Publication - Project Report
In a developing country context such as Sierra Leone, political information is scarce, in part due to limited media penetration. Citizens often vote for candidates with little knowledge of the candidate’s future role, policy stances, qualifications, or past performance.
Debates offer a unique platform for candidates to communicate a wide range of information to their constituents, including hard facts on qualifications and policy stances, as well as “soft” information on more intangible characteristics such as persuasiveness and charisma.
Increasing constituents’ exposure to candidate debates can thus improve voter knowledge in a way that makes their electoral participation more responsive to politician quality and effort, which in turn strengthens the incentive for politicians to perform better in office.
Findings from an IGC study during the 2012 parliamentary elections in Sierra Leone suggested that publicising candidate debates corresponds to a significant improvement in the political knowledge of voters, ultimately influencing their vote. For example, in constituencies with screened debates, the share of voters who knew candidates’ top spending priorities doubled (from 14% to 29%) and voters at polling stations were 9% more likely to have voted for a candidate whose top priority issue aligned with theirs.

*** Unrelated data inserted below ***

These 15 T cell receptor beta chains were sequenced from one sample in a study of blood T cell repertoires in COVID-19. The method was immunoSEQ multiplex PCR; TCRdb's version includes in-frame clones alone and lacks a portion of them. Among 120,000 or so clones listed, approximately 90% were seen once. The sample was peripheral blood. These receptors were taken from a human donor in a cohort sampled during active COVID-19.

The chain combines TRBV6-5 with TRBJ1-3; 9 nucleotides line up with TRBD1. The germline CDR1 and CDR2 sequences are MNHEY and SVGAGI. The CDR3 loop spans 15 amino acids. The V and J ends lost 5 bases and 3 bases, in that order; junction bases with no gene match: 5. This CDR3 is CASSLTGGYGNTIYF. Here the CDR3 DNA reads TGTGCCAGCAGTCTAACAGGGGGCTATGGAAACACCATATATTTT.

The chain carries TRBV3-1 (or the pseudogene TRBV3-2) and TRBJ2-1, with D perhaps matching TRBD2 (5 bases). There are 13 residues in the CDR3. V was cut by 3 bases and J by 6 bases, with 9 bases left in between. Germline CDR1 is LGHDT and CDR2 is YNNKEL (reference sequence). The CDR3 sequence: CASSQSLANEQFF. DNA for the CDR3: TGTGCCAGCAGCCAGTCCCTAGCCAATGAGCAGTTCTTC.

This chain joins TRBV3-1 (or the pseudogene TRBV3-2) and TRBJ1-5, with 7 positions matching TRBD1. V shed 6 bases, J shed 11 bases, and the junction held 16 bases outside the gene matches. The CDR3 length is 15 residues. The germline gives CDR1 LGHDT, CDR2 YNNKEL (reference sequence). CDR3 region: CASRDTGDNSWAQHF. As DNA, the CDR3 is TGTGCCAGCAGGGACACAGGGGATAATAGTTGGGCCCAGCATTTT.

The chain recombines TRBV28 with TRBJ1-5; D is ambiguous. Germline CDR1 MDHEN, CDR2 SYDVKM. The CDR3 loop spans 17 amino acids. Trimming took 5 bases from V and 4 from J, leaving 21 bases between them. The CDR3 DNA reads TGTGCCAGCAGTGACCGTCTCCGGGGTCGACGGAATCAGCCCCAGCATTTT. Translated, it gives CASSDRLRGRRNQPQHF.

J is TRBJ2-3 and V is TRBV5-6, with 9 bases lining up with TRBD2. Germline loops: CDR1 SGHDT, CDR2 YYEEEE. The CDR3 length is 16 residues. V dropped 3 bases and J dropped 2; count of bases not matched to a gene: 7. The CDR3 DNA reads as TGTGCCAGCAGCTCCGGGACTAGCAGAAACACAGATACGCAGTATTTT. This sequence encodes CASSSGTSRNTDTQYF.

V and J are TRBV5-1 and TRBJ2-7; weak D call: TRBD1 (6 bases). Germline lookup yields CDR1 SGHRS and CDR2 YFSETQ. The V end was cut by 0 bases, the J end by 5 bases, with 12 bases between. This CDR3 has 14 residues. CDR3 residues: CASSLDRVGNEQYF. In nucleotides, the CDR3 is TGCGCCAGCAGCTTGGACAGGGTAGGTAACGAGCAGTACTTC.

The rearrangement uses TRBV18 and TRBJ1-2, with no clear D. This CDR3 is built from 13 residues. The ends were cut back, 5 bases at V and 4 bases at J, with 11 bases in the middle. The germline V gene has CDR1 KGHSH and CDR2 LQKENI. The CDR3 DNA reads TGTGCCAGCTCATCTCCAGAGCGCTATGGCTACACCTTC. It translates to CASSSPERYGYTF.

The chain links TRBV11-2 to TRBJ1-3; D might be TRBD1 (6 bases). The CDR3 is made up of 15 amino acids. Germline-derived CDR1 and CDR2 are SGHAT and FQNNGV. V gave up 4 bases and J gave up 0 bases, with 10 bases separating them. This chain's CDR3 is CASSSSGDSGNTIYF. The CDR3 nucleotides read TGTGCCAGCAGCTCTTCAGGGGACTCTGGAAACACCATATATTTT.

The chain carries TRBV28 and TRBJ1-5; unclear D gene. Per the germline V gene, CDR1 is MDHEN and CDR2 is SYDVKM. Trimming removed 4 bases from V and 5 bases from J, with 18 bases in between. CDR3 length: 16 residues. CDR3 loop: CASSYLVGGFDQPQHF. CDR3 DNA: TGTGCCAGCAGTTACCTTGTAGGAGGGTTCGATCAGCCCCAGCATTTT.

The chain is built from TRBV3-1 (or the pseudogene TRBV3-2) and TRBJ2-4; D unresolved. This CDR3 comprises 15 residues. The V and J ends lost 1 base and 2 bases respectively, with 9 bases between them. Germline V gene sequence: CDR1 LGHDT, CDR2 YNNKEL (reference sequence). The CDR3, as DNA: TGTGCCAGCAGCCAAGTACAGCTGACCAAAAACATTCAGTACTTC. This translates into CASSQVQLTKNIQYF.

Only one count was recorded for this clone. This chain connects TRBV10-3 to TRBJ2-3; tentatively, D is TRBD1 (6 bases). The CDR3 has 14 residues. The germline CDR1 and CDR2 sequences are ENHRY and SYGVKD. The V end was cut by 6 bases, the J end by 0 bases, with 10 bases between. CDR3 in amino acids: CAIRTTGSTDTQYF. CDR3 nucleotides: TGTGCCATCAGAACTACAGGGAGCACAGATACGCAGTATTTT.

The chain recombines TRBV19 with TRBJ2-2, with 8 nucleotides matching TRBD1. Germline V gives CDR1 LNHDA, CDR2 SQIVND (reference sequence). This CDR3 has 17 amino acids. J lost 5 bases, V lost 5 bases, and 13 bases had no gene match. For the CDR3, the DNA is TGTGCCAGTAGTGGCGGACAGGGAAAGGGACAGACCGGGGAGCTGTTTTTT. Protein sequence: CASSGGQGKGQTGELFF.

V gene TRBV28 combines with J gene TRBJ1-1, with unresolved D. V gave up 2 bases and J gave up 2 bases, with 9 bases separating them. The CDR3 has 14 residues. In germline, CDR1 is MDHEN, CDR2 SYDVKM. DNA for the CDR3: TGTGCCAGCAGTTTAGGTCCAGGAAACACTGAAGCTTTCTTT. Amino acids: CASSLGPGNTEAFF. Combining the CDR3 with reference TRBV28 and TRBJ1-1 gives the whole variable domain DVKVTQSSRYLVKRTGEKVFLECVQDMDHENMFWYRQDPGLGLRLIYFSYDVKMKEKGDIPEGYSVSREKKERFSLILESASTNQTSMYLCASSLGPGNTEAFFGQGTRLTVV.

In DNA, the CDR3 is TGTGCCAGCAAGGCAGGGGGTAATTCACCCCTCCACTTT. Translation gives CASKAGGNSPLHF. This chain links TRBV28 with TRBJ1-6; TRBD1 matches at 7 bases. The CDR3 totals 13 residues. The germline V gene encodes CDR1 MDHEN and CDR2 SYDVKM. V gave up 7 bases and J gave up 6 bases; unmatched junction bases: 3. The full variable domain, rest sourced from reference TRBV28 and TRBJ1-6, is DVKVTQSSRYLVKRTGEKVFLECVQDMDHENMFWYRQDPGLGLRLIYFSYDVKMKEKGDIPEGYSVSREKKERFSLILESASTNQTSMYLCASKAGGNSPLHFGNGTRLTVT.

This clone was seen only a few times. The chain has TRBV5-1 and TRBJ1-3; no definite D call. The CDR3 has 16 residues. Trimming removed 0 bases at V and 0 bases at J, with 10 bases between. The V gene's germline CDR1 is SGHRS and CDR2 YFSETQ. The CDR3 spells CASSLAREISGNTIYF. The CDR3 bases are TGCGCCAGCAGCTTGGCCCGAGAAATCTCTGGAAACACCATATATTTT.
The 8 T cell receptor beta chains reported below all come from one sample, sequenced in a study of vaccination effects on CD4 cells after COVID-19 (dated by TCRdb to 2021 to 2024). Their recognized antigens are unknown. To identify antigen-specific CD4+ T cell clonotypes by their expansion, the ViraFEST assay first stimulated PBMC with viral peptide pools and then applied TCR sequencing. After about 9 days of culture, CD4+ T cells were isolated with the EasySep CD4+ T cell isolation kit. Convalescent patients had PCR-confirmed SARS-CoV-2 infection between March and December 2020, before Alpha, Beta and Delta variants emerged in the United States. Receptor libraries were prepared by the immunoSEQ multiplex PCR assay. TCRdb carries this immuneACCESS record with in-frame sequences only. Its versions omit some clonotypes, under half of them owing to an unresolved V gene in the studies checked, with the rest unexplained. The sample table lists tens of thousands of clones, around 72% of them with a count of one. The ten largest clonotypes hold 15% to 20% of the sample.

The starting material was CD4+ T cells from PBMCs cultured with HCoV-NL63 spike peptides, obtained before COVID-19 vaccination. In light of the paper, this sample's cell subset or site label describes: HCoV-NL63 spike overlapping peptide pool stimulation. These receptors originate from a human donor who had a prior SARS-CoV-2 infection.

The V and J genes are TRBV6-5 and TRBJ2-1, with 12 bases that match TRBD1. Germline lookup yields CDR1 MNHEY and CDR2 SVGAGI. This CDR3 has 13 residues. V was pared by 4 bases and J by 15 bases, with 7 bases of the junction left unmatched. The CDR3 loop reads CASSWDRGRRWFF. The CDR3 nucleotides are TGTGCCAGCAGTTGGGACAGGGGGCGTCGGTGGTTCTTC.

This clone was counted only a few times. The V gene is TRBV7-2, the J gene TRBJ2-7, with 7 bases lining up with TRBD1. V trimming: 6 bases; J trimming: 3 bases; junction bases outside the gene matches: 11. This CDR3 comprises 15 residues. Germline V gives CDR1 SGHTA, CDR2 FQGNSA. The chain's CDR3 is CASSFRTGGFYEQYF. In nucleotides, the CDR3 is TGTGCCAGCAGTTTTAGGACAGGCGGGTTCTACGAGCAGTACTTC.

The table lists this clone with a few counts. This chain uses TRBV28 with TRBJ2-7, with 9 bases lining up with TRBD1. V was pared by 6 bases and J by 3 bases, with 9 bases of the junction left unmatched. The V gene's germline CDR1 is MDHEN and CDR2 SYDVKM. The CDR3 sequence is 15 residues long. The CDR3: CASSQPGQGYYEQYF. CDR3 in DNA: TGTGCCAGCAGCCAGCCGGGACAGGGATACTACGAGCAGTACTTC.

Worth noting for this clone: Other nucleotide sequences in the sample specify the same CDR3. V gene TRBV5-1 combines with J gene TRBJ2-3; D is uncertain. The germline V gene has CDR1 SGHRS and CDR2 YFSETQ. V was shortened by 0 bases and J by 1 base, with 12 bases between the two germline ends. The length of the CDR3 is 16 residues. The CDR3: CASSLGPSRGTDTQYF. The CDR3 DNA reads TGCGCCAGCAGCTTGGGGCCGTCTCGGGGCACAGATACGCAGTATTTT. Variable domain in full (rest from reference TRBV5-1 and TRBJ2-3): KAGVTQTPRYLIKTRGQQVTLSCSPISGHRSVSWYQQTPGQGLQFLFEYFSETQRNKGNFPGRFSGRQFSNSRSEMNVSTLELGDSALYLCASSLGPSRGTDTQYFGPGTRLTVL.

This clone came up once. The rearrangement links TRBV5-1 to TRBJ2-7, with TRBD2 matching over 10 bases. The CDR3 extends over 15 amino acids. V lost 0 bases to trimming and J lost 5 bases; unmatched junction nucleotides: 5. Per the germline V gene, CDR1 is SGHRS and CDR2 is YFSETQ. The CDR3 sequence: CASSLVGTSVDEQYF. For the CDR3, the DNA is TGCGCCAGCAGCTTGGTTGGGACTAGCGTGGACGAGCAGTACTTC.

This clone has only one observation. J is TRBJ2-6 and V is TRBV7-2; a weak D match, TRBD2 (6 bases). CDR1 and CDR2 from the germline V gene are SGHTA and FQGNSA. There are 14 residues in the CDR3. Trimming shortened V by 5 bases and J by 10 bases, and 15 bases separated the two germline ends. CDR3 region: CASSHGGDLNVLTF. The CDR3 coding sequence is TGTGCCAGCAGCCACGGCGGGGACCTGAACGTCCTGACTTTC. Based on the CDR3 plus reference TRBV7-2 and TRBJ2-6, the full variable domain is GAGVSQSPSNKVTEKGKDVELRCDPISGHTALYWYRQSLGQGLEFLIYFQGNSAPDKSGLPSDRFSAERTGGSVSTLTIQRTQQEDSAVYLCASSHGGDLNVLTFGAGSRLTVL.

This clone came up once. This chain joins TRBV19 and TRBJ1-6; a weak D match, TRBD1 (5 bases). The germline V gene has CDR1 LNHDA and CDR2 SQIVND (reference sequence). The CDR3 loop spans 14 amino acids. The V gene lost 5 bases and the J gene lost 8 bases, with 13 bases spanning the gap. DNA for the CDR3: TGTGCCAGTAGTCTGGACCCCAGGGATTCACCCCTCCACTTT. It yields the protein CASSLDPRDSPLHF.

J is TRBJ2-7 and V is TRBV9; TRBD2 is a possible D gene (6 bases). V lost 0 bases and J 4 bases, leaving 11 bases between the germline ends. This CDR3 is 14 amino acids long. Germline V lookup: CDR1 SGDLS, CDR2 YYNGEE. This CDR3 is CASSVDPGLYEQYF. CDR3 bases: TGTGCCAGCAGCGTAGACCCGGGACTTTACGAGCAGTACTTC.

Encouraged by the results of this study, this follow-on IGC funded project sought to assess the feasibility of scaling up debates to more constituencies for the 2018 parliamentary elections.
In constituencies where debates were held – it was vital to reach as a wide an audience as possible through cost-effective means that could be replicated elsewhere. This project found that the most cost-effective and easily scalable way to reach a wide audience was to use local cinema halls as standard screening venues. By using these cinema halls, the cost of transporting heavy screening equipment to different towns could be avoided.
In addition to this, the project recommended that special outdoor screenings could take place in the largest town within a constituency as a way to publicize cinema screenings in smaller towns. Other media, like DVDs distributed to community leaders, and broadcasting the debates on local radio were recommended too.
The findings from this project demonstrate a cost-effective means of way increasing voter knowledge and potentially politician performance not just in Sierra Leone, but in other developing countries too.